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Gene in Focus: Part 21: COL1A1

Posted 574 Days Ago in: Training, Genetics

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The next gene to be subject to our attention in this column is COL1A1, a gene that can play a role in determining your injury risk. COL1A1 encodes for Type-I collagen, which is one of the main constituents of collagen, a structural component found in ligaments and tendons.

The next gene to be subject to our attention in this column is COL1A1, a gene that can play a role in determining your injury risk. COL1A1 encodes for Type-I collagen, which is one of the main constituents of collagen, a structural component found in ligaments and tendons.

One of the first studies to examine the COL1A1 gene took part in Sweden, in the orthopaedic department at Uppsala University Hospital. Here, over the course of five years, 358 patients suffering from either an anterior cruciate ligament (ACL – a ligament in your knee) injury or a shoulder injury (including one unlucky person with both) were recruited and genotyped for COL1A1. The distribution of the different COL1A1 genotypes was then compared to a group of people who hadn’t suffered an ACL injury or shoulder dislocation. Within the injury group, a specific genotype was incredibly uncommon, occurring in just 0.5% of people with either an ACL injury or shoulder dislocation, compared to 4% of injury free subjects. These individuals had the TT genotype, indicating that this could potentially be protective against injury. These results have been replicated in a number of other studies, most often from a group of researchers based at the University of Cape Town under Professor Malcolm Collins. When this group examined COL1A1 genotypes between ACL injury patients and non-patients, they found no-one in the injury group had the TT genotype, whilst 5% of those in the non-injury group did.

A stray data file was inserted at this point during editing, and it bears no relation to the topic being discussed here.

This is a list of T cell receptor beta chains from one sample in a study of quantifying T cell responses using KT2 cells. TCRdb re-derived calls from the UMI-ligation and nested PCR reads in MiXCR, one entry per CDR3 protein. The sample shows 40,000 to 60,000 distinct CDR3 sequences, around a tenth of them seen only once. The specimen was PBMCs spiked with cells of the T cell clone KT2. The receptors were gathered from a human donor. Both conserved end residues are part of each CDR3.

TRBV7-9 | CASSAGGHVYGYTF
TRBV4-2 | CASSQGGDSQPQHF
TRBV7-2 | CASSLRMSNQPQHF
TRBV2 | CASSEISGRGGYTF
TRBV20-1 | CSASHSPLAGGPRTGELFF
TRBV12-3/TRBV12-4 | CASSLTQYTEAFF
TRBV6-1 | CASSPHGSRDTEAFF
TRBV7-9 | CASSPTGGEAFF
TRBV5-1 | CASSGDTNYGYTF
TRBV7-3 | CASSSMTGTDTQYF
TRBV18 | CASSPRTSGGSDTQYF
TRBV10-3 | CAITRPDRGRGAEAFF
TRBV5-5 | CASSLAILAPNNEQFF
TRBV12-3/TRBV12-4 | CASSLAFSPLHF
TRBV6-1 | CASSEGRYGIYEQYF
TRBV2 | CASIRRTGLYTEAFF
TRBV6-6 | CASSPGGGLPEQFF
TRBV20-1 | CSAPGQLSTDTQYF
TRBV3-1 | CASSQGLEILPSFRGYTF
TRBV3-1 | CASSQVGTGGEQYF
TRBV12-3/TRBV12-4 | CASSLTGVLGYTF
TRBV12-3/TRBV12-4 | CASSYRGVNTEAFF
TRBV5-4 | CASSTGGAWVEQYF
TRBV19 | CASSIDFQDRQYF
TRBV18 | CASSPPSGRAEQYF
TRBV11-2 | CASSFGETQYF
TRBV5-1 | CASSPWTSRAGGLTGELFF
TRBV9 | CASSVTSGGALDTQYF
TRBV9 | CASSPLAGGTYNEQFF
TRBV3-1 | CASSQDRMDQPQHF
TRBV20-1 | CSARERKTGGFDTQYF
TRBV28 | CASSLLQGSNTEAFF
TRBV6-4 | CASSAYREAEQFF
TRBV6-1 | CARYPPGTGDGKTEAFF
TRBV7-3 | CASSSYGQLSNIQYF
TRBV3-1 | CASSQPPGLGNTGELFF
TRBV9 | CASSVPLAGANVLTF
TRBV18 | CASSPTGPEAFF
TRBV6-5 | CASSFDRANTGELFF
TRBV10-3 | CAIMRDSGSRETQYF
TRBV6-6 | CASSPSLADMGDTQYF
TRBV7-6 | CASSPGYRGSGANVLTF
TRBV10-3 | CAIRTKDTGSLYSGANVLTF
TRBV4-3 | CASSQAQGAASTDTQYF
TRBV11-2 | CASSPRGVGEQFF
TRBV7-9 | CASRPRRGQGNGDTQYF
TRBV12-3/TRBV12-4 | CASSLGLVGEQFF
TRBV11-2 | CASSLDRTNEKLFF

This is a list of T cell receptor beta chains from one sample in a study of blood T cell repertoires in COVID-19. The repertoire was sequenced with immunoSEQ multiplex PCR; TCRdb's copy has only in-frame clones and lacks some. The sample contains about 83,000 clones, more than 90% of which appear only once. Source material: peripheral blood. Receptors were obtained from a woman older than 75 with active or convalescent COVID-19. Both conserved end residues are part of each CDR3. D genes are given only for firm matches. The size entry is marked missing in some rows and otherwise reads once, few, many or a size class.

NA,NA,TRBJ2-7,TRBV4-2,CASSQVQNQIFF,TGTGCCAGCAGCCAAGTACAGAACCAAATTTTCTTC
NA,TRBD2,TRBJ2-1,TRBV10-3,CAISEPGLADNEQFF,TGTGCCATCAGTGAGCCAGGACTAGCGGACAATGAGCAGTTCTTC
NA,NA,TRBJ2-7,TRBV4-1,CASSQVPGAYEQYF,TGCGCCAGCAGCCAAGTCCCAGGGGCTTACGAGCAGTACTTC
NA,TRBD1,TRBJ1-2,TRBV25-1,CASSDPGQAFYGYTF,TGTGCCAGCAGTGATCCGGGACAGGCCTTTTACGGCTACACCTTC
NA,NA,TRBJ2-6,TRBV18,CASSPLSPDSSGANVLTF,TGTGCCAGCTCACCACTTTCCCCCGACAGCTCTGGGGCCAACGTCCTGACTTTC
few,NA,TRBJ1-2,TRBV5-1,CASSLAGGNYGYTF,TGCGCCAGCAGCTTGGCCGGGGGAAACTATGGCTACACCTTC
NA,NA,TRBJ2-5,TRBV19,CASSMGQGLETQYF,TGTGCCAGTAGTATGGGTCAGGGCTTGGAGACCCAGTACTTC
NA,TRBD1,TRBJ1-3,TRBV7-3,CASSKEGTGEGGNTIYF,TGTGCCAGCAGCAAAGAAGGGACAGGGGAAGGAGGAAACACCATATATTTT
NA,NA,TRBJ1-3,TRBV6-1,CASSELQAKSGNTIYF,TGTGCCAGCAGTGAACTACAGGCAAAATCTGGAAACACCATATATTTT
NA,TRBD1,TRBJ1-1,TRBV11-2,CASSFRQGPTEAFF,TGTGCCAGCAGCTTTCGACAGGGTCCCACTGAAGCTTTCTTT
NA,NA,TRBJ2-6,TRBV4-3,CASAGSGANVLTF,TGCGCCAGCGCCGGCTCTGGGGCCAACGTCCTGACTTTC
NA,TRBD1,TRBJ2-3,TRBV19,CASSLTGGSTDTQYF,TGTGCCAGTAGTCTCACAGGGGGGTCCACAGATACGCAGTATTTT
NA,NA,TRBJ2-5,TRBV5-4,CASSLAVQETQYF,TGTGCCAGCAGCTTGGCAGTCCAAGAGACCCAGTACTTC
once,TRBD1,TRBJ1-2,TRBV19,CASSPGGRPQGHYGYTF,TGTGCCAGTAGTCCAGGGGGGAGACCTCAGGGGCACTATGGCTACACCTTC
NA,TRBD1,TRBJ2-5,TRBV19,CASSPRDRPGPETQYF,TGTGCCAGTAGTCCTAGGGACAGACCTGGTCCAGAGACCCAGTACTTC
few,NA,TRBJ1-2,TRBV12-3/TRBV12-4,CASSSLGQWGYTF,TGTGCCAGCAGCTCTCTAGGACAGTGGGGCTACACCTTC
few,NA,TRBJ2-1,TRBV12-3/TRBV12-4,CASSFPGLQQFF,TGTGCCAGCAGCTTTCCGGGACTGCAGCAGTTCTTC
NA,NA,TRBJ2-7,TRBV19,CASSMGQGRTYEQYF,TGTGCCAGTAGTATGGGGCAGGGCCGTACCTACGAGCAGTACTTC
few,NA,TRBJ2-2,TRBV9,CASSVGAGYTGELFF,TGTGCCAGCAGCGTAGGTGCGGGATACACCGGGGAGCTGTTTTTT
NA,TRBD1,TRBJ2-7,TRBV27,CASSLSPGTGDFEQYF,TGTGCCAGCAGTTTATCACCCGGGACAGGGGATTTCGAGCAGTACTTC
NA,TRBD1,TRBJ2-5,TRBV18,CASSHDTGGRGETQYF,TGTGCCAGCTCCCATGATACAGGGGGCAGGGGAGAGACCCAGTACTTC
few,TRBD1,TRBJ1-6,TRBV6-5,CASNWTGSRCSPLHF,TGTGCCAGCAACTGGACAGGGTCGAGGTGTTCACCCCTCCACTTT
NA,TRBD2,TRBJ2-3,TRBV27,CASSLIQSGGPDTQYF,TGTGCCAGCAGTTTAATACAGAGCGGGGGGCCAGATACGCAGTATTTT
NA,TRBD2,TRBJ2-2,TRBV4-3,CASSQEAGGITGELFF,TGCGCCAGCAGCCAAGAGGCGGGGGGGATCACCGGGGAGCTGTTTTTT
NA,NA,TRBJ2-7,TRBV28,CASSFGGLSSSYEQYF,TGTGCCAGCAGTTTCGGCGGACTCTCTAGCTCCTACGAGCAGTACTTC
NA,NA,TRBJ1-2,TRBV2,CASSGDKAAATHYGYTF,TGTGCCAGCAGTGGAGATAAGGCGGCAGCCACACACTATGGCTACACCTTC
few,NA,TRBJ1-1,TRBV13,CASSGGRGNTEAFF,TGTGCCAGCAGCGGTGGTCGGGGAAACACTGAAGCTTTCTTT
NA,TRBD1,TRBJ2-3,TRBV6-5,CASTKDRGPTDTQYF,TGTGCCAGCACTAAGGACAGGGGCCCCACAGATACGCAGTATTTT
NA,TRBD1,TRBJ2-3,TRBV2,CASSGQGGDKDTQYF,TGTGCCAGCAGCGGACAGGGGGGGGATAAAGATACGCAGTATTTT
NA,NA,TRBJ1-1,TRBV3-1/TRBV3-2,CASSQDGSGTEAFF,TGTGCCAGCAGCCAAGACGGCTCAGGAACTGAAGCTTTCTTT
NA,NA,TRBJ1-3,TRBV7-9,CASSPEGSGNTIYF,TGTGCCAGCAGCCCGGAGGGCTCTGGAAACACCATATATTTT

From this, we can come to the conclusion that having the TT genotype is protective against soft tissue injuries, as that genotype is very uncommon in the groups of injured patients studied. The reason for this is that the T allele appears to increase the expression of COL1A1, allowing more type-1 collagen to form, potentially resulting in stronger ligaments and tendons. We can use this information to tell us that the TT genotype is associated with a reduced chance of injury, and the G allele with an increased risk of injury.

 

COL1A1 Genotype

Comments

TT

No reported associate with increased risk of ligament injuries in sport.

GT

Moderately raised risk of tendon and ligament injuries in sport. Undertake prehabilitative exercises relevant to the sport.

GG

Increased risk of tendon and ligament injuries in sport.

 

If you’ve got an increased injury risk, it might seem like bad news, but really it isn’t. It’s just news that we can use to improve our training programme design, and hence your performance. If you have a high injury risk, this means that you should be proactive in your approach to injury prevention, by increasing the strength of the supporting muscles, as well as range of motion if required. For example, runners have an increased risk of suffering from injuries to the Achilles tendon; to reduce this risk, they can undergo an eccentric training programme which has been shown to be very effective at reducing the changes of Achilles’ injuries. They could also work on the strength in their feet and calves, as well as ankle flexibility. Finally, they could ensure that their trainers are providing the required support, that the frequency of their running sessions is appropriate, and the surfaces they are running on are not increasing their injury risk. Overall, this injury risk information is not designed to scare you, but to give you the power to reduce your injury risk.

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Gene in Focus Injury risk Injury Training Fitness Workout

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